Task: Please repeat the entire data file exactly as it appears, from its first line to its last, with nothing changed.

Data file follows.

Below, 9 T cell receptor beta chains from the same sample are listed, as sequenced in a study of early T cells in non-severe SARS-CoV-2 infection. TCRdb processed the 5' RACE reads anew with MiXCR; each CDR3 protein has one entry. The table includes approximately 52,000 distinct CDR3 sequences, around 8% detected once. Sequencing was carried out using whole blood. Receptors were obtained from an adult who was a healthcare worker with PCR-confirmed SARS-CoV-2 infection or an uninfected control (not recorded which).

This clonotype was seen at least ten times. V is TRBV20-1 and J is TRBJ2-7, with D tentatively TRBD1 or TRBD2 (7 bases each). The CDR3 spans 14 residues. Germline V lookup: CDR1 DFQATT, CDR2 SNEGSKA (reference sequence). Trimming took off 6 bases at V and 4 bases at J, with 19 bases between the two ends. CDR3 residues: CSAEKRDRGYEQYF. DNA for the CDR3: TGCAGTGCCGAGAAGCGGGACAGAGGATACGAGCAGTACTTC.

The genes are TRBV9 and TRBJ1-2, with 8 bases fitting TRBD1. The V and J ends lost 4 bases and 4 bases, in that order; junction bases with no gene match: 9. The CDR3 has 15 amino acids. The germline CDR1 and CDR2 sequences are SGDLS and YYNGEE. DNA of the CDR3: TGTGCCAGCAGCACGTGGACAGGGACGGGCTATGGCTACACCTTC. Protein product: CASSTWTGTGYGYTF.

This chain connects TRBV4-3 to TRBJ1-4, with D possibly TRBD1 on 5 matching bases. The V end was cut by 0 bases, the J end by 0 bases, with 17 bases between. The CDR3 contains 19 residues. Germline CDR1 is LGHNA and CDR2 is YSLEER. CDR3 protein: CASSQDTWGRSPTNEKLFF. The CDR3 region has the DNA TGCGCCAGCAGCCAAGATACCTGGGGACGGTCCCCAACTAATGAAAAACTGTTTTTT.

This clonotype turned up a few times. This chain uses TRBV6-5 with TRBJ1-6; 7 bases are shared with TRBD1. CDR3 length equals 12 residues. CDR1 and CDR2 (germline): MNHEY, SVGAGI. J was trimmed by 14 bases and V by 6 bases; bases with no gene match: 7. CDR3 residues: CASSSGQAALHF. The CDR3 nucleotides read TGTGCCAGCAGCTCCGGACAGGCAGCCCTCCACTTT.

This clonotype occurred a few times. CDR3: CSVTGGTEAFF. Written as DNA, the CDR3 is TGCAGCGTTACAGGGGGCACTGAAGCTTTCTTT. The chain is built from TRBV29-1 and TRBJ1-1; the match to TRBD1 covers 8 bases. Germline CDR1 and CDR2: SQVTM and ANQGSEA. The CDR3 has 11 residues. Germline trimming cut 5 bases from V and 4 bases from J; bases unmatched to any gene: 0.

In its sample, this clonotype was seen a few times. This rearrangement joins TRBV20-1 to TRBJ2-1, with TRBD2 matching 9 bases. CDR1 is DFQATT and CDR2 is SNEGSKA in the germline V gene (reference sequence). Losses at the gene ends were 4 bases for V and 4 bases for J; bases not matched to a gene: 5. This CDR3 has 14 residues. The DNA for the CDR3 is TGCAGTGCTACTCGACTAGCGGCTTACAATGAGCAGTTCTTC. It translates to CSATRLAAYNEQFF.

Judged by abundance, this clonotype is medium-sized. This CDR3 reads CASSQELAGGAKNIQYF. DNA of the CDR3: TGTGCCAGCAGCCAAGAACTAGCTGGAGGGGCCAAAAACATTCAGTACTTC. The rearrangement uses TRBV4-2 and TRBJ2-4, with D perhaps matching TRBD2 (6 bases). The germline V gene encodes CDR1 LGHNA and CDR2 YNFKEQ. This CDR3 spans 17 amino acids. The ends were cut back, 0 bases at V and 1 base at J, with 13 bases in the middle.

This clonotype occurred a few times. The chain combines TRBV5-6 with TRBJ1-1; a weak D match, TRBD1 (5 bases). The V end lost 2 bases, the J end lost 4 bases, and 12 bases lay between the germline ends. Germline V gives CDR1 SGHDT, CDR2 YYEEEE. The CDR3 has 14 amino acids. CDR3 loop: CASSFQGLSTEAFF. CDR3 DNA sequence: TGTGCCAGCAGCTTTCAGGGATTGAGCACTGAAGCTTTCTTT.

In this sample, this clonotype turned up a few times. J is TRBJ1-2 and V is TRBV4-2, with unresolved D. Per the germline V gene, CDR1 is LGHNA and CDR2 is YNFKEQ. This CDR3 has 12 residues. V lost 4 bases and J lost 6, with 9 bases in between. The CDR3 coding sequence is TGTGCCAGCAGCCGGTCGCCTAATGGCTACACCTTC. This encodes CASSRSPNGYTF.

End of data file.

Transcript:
Below, 9 T cell receptor beta chains from the same sample are listed, as sequenced in a study of early T cells in non-severe SARS-CoV-2 infection. TCRdb processed the 5' RACE reads anew with MiXCR; each CDR3 protein has one entry. The table includes approximately 52,000 distinct CDR3 sequences, around 8% detected once. Sequencing was carried out using whole blood. Receptors were obtained from an adult who was a healthcare worker with PCR-confirmed SARS-CoV-2 infection or an uninfected control (not recorded which).

This clonotype was seen at least ten times. V is TRBV20-1 and J is TRBJ2-7, with D tentatively TRBD1 or TRBD2 (7 bases each). The CDR3 spans 14 residues. Germline V lookup: CDR1 DFQATT, CDR2 SNEGSKA (reference sequence). Trimming took off 6 bases at V and 4 bases at J, with 19 bases between the two ends. CDR3 residues: CSAEKRDRGYEQYF. DNA for the CDR3: TGCAGTGCCGAGAAGCGGGACAGAGGATACGAGCAGTACTTC.

The genes are TRBV9 and TRBJ1-2, with 8 bases fitting TRBD1. The V and J ends lost 4 bases and 4 bases, in that order; junction bases with no gene match: 9. The CDR3 has 15 amino acids. The germline CDR1 and CDR2 sequences are SGDLS and YYNGEE. DNA of the CDR3: TGTGCCAGCAGCACGTGGACAGGGACGGGCTATGGCTACACCTTC. Protein product: CASSTWTGTGYGYTF.

This chain connects TRBV4-3 to TRBJ1-4, with D possibly TRBD1 on 5 matching bases. The V end was cut by 0 bases, the J end by 0 bases, with 17 bases between. The CDR3 contains 19 residues. Germline CDR1 is LGHNA and CDR2 is YSLEER. CDR3 protein: CASSQDTWGRSPTNEKLFF. The CDR3 region has the DNA TGCGCCAGCAGCCAAGATACCTGGGGACGGTCCCCAACTAATGAAAAACTGTTTTTT.

This clonotype turned up a few times. This chain uses TRBV6-5 with TRBJ1-6; 7 bases are shared with TRBD1. CDR3 length equals 12 residues. CDR1 and CDR2 (germline): MNHEY, SVGAGI. J was trimmed by 14 bases and V by 6 bases; bases with no gene match: 7. CDR3 residues: CASSSGQAALHF. The CDR3 nucleotides read TGTGCCAGCAGCTCCGGACAGGCAGCCCTCCACTTT.

This clonotype occurred a few times. CDR3: CSVTGGTEAFF. Written as DNA, the CDR3 is TGCAGCGTTACAGGGGGCACTGAAGCTTTCTTT. The chain is built from TRBV29-1 and TRBJ1-1; the match to TRBD1 covers 8 bases. Germline CDR1 and CDR2: SQVTM and ANQGSEA. The CDR3 has 11 residues. Germline trimming cut 5 bases from V and 4 bases from J; bases unmatched to any gene: 0.

In its sample, this clonotype was seen a few times. This rearrangement joins TRBV20-1 to TRBJ2-1, with TRBD2 matching 9 bases. CDR1 is DFQATT and CDR2 is SNEGSKA in the germline V gene (reference sequence). Losses at the gene ends were 4 bases for V and 4 bases for J; bases not matched to a gene: 5. This CDR3 has 14 residues. The DNA for the CDR3 is TGCAGTGCTACTCGACTAGCGGCTTACAATGAGCAGTTCTTC. It translates to CSATRLAAYNEQFF.

Judged by abundance, this clonotype is medium-sized. This CDR3 reads CASSQELAGGAKNIQYF. DNA of the CDR3: TGTGCCAGCAGCCAAGAACTAGCTGGAGGGGCCAAAAACATTCAGTACTTC. The rearrangement uses TRBV4-2 and TRBJ2-4, with D perhaps matching TRBD2 (6 bases). The germline V gene encodes CDR1 LGHNA and CDR2 YNFKEQ. This CDR3 spans 17 amino acids. The ends were cut back, 0 bases at V and 1 base at J, with 13 bases in the middle.

This clonotype occurred a few times. The chain combines TRBV5-6 with TRBJ1-1; a weak D match, TRBD1 (5 bases). The V end lost 2 bases, the J end lost 4 bases, and 12 bases lay between the germline ends. Germline V gives CDR1 SGHDT, CDR2 YYEEEE. The CDR3 has 14 amino acids. CDR3 loop: CASSFQGLSTEAFF. CDR3 DNA sequence: TGTGCCAGCAGCTTTCAGGGATTGAGCACTGAAGCTTTCTTT.

In this sample, this clonotype turned up a few times. J is TRBJ1-2 and V is TRBV4-2, with unresolved D. Per the germline V gene, CDR1 is LGHNA and CDR2 is YNFKEQ. This CDR3 has 12 residues. V lost 4 bases and J lost 6, with 9 bases in between. The CDR3 coding sequence is TGTGCCAGCAGCCGGTCGCCTAATGGCTACACCTTC. This encodes CASSRSPNGYTF.